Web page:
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Hari Krishna Vemuri | 29 Dec 2014 | 1 comment

There are many I/O caching solutions that employ Solid State Drives (SSDs) to bridge the performance gap between the CPUs and the virtual infrastructure’s I/O sub-system. However Symantec Storage Foundation’s SmartIO along with Dynamic Multi-pathing’s SmartPool employs a ‘SMART’ way for achieving this.

In virtual environments, the virtual infrastructure administrator gets requests to provision virtual machines specifying the amount of physical resources – CPU power, memory size and storage space, that are required for the virtual machine to operate. The storage space requirement is typically met by assigning one or more virtual storage devices depending on the storage’s characteristics such as performance, flexibility etc.

Once the resources are provisioned, it’s left to the system administrator to choose how to assign these to various applications that they plan to run on the virtual machine and the virtual infrastructure administrator has no visibility into it....

RyanJancaitis | 19 Dec 2014 | 0 comments

Deploying All Flash Arrays is today's gold standard in any enterprise data center to drive the maximum performance for applications that are hitting the limits of traditional hard-drive based architectures. Low latencies and high throughput characteristics of these arrays take workloads with varying read-write characteristics and push them to new highs in any type of benchmark. Use cases around transactional databases, data warehouses, virtual desktops, and the like are abundant on the internet and in practice. This tier-0 performance, however, comes at a huge cost.


Symantec and Intel have taken the best in new technologies, Software Defined Storage and NVMe Flash, and provided these same performance benefits at the fraction of the cost of All Flash Array. By utilizing commodity x86 components with certified software solutions, applications can bring the...

sdighe | 09 Dec 2014 | 0 comments

SmartAssist: Workload analysis tool

  Many applications use expensive memory to copy in (cache) important data items to accelerate the application performance. This is a well-known technique for optimizing throughput performance from rotating media. With the introduction of server-based flash/SSD, caching based on such devices is becoming more cost effective compared to expensive memory (RAM) based caching.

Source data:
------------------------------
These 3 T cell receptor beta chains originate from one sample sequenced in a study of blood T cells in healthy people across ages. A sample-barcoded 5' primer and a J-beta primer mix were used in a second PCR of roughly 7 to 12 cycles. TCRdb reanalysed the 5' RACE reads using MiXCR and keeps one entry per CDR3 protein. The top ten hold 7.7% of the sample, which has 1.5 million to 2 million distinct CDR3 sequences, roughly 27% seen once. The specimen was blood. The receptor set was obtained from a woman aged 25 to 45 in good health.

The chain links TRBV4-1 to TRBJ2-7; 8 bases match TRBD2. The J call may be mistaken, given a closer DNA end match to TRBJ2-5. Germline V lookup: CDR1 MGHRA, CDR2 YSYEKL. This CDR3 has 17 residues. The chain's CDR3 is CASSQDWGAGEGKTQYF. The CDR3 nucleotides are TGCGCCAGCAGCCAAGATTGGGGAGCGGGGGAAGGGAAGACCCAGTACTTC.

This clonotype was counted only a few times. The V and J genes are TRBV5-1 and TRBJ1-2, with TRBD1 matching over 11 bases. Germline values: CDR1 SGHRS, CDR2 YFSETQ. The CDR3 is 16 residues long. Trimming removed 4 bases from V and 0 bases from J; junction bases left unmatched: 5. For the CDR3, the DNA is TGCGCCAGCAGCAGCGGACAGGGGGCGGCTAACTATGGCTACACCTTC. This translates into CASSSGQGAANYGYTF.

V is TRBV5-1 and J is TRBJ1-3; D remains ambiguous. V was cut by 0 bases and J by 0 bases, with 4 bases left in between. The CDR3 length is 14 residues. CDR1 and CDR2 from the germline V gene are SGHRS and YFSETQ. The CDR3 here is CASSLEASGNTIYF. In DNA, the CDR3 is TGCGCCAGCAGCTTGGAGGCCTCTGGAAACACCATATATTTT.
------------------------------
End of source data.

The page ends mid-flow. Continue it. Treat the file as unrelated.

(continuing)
Since flash is expensive than rotating media proper mechanism is required to balance the cost of flash storage and application performance needs. Lot of focus has been on optimizing the caching algorithms that build knowledge of which data to bring into the cache, when to evacuate it from the cache and how to update it back to low speed storage. But real problem for administrator/system engineers is determining how much flash is required for any given workloads on prospective systems. This can be called as ...

dennis_wenk | 04 Dec 2014 | 0 comments

An IT Service Strategy is based on a service provision model, or Service Classes supports an organization’s transformation to cloud computing. The concept revolves around allocating the IT infrastructure components in a manner that meets current and future business requirements.  Not all business requirements warrant the same level of functionality and appropriately matching IT resources to business requirements will not only increase user satisfaction but will also ensure the optimal use of valuable, scarce IT assets by reducing surplus assets caused by over provisioning.

Any utility supply is based upon defined service level promises, sometime referred to a Service-Level-Agreements (SLA). Any service class provided by IT must be defined by an agreed service level that ensure the business obligations are met and will continue to be met as the environment grows.  A service catalog can be designed by utilizing the following five service-class criteria to define...